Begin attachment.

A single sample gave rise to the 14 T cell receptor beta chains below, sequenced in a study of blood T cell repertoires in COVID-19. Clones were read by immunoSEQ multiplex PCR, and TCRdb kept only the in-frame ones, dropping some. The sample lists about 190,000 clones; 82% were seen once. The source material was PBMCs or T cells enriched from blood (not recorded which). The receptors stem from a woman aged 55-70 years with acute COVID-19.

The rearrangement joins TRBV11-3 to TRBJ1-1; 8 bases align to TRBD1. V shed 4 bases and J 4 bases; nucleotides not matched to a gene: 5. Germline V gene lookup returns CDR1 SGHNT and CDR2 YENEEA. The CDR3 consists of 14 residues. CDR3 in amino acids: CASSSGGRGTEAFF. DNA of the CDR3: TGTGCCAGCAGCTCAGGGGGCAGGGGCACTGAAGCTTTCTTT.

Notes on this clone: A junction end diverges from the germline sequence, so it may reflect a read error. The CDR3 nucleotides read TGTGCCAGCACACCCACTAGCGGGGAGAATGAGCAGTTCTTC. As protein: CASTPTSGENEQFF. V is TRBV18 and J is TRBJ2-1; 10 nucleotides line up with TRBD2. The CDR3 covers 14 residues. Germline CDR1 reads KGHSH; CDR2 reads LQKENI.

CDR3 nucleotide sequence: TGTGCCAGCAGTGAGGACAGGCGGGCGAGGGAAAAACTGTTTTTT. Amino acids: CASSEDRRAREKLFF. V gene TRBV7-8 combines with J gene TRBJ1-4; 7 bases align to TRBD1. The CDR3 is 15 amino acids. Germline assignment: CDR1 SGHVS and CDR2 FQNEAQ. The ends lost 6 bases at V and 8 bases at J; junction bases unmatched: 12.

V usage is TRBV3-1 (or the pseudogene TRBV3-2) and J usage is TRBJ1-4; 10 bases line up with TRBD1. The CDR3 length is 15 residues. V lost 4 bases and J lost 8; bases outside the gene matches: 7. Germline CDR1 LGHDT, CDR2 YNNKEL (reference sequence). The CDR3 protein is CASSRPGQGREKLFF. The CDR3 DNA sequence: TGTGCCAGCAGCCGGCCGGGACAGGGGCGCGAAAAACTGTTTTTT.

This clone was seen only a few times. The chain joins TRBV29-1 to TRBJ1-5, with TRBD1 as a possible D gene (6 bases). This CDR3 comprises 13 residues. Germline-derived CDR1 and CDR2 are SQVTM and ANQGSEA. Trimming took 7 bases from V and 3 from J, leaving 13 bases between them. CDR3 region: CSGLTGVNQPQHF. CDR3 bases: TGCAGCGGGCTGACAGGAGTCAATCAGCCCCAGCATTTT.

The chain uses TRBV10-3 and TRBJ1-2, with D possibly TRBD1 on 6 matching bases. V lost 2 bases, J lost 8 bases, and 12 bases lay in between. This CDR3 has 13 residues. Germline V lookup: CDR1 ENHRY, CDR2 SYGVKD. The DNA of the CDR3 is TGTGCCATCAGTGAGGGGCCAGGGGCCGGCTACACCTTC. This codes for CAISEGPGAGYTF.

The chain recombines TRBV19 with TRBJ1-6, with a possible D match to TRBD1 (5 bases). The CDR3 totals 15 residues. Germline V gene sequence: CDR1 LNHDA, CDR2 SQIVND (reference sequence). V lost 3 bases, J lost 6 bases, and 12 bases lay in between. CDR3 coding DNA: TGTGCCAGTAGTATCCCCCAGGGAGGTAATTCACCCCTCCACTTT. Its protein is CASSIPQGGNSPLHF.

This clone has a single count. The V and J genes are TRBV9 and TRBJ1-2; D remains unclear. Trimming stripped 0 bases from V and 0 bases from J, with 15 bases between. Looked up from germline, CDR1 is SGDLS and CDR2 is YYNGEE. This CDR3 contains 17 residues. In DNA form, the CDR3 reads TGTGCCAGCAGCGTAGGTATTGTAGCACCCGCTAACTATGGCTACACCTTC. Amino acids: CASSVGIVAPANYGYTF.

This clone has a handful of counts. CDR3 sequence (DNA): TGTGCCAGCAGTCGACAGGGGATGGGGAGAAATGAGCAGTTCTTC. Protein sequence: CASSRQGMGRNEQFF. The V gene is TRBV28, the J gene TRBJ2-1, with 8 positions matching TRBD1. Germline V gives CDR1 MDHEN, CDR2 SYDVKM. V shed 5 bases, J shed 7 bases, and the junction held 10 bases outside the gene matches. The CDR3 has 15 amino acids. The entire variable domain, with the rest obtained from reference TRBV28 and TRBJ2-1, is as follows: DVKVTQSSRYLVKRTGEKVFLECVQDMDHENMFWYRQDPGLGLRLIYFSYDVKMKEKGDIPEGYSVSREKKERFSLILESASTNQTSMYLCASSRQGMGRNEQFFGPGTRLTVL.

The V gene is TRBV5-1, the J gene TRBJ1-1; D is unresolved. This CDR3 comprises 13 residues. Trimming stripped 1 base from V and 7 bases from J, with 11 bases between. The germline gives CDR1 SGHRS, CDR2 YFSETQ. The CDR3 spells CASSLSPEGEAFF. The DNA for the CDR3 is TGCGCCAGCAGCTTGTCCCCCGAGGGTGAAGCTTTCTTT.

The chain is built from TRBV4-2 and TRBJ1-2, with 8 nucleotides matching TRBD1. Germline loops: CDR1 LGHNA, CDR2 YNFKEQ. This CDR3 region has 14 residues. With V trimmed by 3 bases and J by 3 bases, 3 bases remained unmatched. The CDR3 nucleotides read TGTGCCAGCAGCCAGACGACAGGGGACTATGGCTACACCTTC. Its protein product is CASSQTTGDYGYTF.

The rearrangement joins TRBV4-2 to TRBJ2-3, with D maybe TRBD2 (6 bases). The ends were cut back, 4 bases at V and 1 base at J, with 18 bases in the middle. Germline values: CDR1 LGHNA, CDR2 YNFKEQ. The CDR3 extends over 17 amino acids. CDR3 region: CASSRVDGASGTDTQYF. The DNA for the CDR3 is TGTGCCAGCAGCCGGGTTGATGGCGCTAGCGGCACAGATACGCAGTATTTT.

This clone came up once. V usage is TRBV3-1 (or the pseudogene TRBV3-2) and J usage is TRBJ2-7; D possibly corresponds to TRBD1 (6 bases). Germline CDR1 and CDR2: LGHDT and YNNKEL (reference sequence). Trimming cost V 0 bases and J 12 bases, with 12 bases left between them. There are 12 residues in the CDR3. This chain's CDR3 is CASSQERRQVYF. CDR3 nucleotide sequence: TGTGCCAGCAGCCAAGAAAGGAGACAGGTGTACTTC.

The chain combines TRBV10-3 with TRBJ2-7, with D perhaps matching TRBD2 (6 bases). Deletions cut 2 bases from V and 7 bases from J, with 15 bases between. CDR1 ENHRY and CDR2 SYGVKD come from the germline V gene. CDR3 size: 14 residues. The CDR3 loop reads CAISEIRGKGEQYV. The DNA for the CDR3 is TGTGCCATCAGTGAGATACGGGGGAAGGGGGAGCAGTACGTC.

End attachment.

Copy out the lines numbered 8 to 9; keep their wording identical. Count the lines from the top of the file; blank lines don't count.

The chain recombines TRBV19 with TRBJ1-6, with a possible D match to TRBD1 (5 bases). The CDR3 totals 15 residues. Germline V gene sequence: CDR1 LNHDA, CDR2 SQIVND (reference sequence). V lost 3 bases, J lost 6 bases, and 12 bases lay in between. CDR3 coding DNA: TGTGCCAGTAGTATCCCCCAGGGAGGTAATTCACCCCTCCACTTT. Its protein is CASSIPQGGNSPLHF.

This clone has a single count. The V and J genes are TRBV9 and TRBJ1-2; D remains unclear. Trimming stripped 0 bases from V and 0 bases from J, with 15 bases between. Looked up from germline, CDR1 is SGDLS and CDR2 is YYNGEE. This CDR3 contains 17 residues. In DNA form, the CDR3 reads TGTGCCAGCAGCGTAGGTATTGTAGCACCCGCTAACTATGGCTACACCTTC. Amino acids: CASSVGIVAPANYGYTF.